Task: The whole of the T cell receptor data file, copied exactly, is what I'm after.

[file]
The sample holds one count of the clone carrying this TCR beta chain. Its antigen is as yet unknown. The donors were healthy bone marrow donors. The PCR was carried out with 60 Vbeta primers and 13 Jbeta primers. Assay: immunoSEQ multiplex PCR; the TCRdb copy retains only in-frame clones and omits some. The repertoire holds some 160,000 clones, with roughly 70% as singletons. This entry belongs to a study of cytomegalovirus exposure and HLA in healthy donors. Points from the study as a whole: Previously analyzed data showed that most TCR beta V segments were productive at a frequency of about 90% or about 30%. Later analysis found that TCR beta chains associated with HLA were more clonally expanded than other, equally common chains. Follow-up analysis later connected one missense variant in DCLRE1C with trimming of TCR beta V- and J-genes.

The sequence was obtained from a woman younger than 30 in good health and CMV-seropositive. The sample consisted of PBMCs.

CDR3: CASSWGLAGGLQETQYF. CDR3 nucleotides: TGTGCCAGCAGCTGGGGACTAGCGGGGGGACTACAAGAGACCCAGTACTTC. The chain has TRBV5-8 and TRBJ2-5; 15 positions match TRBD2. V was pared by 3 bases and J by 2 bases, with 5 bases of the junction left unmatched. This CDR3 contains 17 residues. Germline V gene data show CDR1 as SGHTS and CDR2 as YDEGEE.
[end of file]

The sample holds one count of the clone carrying this TCR beta chain. Its antigen is as yet unknown. The donors were healthy bone marrow donors. The PCR was carried out with 60 Vbeta primers and 13 Jbeta primers. Assay: immunoSEQ multiplex PCR; the TCRdb copy retains only in-frame clones and omits some. The repertoire holds some 160,000 clones, with roughly 70% as singletons. This entry belongs to a study of cytomegalovirus exposure and HLA in healthy donors. Points from the study as a whole: Previously analyzed data showed that most TCR beta V segments were productive at a frequency of about 90% or about 30%. Later analysis found that TCR beta chains associated with HLA were more clonally expanded than other, equally common chains. Follow-up analysis later connected one missense variant in DCLRE1C with trimming of TCR beta V- and J-genes.

The sequence was obtained from a woman younger than 30 in good health and CMV-seropositive. The sample consisted of PBMCs.

CDR3: CASSWGLAGGLQETQYF. CDR3 nucleotides: TGTGCCAGCAGCTGGGGACTAGCGGGGGGACTACAAGAGACCCAGTACTTC. The chain has TRBV5-8 and TRBJ2-5; 15 positions match TRBD2. V was pared by 3 bases and J by 2 bases, with 5 bases of the junction left unmatched. This CDR3 contains 17 residues. Germline V gene data show CDR1 as SGHTS and CDR2 as YDEGEE.